Uncategorized | Columnist Service



This column is available for visitors to the IPS website only for reading. Reproduction in print or electronic media is prohibited. Media interested in republishing may contact romacol@ips.org.

BEIJING, Nov 11 2009 (IPS) - The current economic and climate change crises are both rooted in the unsustainable nature of the existing economic system. The rapid and unexpected economic meltdown, which began in the United States and quickly spread throughout the world demonstrated dramatically that the phenomenon of globalization and interdependence has a dramatic downside of shared risks and vulnerability.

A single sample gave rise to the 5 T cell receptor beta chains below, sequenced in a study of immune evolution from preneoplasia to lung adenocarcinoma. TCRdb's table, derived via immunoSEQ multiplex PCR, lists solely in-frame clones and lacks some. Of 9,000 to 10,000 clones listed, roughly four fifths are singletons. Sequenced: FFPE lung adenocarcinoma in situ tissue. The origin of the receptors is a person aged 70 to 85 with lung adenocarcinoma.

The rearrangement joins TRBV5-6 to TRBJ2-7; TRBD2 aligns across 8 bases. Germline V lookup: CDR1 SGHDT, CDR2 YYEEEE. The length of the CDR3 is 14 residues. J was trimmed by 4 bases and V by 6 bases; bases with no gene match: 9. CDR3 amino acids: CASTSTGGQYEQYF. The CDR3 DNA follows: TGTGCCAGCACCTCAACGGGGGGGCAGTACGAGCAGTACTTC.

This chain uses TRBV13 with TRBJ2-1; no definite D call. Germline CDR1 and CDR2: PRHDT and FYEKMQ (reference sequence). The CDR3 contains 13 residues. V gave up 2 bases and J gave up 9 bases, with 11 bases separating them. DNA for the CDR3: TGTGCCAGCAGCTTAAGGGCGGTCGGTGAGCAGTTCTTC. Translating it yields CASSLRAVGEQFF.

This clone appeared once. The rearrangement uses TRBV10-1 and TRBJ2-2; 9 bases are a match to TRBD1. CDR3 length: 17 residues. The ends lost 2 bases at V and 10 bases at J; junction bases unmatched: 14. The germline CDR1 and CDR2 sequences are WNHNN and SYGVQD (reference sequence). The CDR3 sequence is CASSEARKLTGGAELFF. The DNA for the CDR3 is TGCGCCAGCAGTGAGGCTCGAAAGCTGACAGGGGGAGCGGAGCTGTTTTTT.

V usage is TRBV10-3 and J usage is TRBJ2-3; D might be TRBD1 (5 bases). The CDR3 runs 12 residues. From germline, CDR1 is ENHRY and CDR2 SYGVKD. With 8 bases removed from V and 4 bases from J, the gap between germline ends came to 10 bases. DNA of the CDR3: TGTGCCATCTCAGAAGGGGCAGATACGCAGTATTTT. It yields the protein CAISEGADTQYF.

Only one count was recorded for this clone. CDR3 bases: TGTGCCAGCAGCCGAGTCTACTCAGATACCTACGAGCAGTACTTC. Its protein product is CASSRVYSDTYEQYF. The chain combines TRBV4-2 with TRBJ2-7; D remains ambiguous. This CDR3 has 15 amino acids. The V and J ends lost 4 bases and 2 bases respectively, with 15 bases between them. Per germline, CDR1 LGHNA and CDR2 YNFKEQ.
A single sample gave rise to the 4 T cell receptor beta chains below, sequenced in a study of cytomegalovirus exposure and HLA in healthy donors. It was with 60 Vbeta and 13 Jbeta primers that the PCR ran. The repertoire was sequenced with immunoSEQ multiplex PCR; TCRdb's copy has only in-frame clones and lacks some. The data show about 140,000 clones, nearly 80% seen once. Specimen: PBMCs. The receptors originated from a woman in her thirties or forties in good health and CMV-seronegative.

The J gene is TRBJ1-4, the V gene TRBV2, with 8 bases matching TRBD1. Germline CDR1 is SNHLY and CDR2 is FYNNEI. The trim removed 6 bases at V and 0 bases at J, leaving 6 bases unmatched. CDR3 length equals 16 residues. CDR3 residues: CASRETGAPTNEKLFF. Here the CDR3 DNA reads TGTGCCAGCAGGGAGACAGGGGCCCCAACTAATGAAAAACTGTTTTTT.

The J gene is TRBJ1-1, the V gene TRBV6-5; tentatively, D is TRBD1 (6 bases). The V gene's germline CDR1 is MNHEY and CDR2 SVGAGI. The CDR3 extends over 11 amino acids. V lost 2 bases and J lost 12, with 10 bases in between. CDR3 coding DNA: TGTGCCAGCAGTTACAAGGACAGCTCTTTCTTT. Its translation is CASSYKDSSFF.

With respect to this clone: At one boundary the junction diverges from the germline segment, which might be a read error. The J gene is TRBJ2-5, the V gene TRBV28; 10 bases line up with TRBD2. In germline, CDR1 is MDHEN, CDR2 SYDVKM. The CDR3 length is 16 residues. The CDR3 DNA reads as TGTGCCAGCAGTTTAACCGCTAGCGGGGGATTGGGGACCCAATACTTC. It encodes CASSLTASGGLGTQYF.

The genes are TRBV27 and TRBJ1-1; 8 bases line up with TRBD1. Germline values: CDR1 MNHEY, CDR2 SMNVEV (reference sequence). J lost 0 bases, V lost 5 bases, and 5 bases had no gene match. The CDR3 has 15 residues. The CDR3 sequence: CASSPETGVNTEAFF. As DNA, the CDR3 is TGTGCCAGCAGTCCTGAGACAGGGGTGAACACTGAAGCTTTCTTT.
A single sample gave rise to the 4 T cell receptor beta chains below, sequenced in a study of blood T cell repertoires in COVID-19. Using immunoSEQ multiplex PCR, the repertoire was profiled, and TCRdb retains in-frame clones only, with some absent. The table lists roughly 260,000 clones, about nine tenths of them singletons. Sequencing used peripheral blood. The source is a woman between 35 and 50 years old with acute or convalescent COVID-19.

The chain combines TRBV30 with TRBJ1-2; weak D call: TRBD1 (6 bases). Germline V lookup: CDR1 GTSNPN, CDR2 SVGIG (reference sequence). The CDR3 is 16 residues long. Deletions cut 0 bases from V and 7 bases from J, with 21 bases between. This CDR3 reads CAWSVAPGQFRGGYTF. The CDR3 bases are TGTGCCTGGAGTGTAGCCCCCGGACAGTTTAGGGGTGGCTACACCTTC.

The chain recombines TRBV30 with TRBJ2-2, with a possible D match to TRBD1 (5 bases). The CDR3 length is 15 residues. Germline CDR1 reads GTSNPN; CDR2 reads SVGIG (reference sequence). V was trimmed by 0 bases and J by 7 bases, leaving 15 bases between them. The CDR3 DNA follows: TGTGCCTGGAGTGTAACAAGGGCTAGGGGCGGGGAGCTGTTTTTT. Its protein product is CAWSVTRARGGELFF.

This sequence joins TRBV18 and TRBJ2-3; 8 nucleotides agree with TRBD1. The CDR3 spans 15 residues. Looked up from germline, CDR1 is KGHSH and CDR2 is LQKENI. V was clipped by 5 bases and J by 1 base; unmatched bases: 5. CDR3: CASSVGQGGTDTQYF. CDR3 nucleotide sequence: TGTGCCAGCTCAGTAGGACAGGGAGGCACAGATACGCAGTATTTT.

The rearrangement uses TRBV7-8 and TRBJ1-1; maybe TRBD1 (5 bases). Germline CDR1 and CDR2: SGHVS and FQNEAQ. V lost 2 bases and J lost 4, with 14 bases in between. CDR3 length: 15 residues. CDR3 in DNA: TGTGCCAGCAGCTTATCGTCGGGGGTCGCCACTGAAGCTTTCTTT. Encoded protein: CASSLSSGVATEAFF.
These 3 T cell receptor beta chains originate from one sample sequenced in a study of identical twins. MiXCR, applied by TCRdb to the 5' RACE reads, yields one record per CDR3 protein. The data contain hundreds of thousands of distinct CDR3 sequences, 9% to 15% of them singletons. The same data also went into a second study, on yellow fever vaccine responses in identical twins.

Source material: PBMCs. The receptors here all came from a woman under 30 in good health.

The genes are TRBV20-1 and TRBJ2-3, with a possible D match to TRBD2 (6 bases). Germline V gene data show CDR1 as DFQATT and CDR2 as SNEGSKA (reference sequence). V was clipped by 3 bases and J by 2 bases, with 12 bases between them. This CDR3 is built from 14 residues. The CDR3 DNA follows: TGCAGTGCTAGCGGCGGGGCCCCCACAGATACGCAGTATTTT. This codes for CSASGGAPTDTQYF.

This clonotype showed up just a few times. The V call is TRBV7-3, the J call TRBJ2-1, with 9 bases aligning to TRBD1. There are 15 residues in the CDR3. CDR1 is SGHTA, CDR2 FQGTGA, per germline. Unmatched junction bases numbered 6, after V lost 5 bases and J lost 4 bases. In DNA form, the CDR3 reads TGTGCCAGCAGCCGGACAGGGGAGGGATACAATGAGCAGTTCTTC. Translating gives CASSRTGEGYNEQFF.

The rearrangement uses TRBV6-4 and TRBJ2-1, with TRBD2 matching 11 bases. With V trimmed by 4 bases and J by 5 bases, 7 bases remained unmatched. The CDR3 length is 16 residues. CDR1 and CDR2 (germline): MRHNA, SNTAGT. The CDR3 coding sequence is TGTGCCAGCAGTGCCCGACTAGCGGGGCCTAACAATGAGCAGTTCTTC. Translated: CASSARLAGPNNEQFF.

This dictates that we must manage these crises cooperatively on a systemic, integrated basis ­rather than as separate and often competing issues.

Some, however, still contend that we can only deal with the risks of climate change and repair the damage from environmental degradation after we fix the global economy. This is the height of folly. Waiting while merely patching up the current economic model would only exacerbate the imminent threats to our civilization.

ChinaÂ’s role in the negotiations now underway in preparation for DecemberÂ’s Conference of the Parties to the United Nations Climate Change Convention in Copenhagen will be decisive. It must produce binding and enforceable commitments with penalties for noncompliance. So we must learn from the many agreements and conventions that governments have committed to in the past but seldom complied with. If they had done so we would not be in the current state of crisis.